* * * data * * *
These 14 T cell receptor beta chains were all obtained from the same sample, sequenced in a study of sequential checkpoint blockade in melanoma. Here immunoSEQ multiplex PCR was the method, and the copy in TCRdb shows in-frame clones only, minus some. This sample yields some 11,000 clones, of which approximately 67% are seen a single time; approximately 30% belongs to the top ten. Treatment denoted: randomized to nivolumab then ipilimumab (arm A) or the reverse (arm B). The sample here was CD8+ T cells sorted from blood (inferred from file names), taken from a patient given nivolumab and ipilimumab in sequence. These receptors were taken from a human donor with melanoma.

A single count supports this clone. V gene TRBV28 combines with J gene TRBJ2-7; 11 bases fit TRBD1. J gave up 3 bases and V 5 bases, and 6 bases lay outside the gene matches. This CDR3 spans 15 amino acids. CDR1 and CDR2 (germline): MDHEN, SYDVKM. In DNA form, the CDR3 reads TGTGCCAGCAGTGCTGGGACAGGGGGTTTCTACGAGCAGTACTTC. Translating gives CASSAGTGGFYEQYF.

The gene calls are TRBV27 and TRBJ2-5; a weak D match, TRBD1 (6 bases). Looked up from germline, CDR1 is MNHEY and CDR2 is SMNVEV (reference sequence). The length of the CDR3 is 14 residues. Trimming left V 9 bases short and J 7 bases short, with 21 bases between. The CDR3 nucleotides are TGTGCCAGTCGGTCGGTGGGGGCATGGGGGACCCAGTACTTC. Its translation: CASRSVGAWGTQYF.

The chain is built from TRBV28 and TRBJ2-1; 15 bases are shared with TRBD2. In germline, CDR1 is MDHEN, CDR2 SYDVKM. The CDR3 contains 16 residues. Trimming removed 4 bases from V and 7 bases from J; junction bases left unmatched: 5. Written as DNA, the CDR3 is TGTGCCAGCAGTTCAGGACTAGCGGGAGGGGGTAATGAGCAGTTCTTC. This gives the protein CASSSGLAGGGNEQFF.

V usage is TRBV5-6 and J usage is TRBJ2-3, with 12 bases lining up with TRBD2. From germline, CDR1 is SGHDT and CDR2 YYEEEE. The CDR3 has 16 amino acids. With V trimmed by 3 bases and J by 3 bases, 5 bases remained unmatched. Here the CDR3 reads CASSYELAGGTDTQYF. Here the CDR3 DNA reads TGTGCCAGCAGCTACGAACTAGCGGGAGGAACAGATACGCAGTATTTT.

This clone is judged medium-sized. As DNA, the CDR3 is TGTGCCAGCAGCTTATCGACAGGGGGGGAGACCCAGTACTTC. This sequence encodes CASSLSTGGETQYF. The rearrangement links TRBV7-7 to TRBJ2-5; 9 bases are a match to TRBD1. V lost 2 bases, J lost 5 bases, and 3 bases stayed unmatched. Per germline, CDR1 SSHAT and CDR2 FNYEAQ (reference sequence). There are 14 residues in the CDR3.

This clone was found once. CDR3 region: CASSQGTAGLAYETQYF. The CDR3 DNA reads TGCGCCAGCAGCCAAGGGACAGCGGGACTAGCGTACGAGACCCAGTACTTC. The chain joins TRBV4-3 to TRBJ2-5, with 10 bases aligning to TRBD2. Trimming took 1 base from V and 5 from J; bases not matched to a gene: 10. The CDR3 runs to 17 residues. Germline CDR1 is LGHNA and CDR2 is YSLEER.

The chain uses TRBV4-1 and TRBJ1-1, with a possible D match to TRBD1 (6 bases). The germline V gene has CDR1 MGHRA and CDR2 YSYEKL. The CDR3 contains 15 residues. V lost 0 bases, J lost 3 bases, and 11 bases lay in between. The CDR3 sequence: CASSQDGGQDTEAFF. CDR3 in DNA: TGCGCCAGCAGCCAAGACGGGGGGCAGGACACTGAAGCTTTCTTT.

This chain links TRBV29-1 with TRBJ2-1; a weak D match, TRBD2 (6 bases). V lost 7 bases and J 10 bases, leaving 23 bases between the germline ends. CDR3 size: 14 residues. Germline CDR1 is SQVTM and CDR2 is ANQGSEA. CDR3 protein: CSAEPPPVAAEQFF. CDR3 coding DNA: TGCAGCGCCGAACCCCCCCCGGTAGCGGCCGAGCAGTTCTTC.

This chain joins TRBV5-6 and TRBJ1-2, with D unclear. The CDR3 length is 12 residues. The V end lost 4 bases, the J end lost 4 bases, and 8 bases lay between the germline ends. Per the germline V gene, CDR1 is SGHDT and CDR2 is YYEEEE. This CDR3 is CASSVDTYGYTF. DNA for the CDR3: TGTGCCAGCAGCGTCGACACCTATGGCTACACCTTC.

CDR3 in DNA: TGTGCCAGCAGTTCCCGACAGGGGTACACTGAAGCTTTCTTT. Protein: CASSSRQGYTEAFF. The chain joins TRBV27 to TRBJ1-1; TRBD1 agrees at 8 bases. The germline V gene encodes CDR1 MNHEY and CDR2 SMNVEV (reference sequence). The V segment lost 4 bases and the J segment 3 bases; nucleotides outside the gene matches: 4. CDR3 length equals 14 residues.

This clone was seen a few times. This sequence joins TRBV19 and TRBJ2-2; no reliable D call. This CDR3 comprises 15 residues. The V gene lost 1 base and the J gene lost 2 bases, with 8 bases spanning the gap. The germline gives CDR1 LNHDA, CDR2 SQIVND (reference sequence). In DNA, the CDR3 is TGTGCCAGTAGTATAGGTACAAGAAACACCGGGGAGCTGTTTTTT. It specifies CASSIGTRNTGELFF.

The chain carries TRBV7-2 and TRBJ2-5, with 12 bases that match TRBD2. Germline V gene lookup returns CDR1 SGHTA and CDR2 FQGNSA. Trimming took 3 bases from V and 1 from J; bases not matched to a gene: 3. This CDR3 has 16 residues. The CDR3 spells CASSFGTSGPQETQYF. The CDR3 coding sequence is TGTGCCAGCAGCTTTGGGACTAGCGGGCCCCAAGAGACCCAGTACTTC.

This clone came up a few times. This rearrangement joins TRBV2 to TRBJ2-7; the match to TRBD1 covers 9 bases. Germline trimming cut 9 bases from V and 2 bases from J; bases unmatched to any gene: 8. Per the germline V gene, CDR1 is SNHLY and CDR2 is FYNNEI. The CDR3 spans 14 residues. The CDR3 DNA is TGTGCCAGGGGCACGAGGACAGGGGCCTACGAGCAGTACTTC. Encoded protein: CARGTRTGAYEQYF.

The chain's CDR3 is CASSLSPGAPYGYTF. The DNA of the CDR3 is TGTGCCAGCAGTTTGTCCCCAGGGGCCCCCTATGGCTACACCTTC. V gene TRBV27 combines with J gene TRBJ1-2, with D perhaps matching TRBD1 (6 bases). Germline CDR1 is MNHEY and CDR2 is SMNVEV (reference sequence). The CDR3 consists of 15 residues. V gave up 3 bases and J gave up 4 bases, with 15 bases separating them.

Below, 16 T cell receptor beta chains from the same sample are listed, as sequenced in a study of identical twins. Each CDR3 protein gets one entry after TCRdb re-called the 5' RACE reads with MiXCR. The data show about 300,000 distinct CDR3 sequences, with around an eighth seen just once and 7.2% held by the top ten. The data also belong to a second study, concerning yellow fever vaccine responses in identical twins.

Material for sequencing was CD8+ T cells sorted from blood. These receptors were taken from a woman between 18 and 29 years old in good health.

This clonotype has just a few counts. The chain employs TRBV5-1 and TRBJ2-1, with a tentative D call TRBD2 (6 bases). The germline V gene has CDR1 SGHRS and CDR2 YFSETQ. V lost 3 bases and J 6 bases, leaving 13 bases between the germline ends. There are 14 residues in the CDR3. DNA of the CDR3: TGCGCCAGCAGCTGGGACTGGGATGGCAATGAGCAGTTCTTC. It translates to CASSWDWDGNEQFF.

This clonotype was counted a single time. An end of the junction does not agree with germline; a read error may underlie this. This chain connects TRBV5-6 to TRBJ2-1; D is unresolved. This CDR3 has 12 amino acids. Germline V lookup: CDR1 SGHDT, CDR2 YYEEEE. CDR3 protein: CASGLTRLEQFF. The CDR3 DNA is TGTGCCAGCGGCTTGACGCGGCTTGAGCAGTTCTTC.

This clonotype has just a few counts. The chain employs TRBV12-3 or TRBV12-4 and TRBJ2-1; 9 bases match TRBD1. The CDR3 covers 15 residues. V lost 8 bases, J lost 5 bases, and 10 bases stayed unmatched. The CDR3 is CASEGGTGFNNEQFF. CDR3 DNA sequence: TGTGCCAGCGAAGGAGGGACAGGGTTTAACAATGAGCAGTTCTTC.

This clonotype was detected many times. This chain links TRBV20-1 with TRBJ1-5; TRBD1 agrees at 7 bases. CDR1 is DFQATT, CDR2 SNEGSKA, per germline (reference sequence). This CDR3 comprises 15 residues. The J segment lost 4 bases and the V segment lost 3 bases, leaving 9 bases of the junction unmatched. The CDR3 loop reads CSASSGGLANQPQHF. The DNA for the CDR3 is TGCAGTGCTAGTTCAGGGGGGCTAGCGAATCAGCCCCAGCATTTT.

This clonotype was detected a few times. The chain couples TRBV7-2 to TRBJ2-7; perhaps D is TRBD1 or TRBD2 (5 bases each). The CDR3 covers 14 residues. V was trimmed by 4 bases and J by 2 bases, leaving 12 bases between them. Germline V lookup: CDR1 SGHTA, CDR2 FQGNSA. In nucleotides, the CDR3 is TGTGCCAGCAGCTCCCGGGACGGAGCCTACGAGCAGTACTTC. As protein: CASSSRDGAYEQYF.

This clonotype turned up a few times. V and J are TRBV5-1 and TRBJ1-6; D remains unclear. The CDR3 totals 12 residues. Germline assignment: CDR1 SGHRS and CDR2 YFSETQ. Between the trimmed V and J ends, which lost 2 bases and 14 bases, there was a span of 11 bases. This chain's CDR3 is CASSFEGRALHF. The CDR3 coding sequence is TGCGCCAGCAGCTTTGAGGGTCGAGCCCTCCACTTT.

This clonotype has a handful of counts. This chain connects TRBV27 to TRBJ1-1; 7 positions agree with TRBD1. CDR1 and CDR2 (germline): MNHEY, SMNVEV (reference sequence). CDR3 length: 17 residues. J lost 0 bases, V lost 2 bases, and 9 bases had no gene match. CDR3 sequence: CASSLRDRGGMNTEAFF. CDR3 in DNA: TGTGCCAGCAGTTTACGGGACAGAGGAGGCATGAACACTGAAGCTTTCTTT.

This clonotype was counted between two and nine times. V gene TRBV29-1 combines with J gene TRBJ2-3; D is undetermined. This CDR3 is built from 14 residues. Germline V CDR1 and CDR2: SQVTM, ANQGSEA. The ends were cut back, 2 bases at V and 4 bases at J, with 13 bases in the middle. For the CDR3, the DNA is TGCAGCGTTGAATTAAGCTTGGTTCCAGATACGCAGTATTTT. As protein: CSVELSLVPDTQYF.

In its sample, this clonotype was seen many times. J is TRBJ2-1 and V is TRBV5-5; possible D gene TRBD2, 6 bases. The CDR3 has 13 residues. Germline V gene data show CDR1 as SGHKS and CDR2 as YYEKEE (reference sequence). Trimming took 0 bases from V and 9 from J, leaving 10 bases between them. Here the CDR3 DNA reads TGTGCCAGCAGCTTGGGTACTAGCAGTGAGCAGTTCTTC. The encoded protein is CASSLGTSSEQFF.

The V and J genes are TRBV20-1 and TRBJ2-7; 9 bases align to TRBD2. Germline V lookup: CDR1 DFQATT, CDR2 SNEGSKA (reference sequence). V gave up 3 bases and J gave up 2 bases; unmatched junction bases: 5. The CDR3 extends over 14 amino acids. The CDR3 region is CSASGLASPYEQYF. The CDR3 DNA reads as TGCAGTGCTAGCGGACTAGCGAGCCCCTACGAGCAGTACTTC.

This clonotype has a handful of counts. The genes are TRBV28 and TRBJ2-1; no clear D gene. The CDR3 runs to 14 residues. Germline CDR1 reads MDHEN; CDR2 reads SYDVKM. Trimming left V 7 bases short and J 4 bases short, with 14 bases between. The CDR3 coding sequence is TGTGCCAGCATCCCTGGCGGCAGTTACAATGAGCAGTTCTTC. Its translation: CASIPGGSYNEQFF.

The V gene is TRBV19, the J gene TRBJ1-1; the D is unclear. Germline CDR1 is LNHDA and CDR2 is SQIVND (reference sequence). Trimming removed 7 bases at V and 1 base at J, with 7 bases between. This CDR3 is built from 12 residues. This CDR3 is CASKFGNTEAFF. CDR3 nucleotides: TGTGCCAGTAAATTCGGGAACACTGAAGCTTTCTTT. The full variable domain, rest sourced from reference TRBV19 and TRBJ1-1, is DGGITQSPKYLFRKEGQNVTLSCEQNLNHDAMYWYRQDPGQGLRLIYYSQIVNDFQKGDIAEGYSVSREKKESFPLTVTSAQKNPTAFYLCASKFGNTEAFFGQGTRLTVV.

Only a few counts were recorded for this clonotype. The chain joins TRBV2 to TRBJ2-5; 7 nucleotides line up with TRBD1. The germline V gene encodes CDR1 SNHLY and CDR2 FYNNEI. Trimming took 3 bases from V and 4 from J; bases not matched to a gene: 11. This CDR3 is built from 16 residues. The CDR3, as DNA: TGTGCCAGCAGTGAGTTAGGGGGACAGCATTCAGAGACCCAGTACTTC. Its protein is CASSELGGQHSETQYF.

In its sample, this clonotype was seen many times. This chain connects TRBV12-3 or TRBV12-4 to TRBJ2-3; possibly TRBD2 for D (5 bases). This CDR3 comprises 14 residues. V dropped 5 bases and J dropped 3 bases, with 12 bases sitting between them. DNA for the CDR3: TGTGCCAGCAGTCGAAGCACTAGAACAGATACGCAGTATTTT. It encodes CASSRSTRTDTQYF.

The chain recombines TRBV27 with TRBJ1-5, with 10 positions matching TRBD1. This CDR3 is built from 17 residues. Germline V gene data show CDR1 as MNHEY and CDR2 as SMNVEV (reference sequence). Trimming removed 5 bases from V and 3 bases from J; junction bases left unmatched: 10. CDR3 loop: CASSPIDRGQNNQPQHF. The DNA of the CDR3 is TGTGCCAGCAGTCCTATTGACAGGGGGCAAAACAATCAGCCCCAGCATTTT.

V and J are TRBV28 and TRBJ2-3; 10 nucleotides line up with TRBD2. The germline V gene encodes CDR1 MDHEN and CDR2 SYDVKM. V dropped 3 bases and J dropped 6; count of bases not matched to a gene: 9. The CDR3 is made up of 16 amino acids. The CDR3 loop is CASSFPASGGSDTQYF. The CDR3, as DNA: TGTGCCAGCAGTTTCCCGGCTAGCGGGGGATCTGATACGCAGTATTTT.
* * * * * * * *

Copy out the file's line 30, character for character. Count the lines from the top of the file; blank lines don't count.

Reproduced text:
Only a few counts were recorded for this clonotype. The chain joins TRBV2 to TRBJ2-5; 7 nucleotides line up with TRBD1. The germline V gene encodes CDR1 SNHLY and CDR2 FYNNEI. Trimming took 3 bases from V and 4 from J; bases not matched to a gene: 11. This CDR3 is built from 16 residues. The CDR3, as DNA: TGTGCCAGCAGTGAGTTAGGGGGACAGCATTCAGAGACCCAGTACTTC. Its protein is CASSELGGQHSETQYF.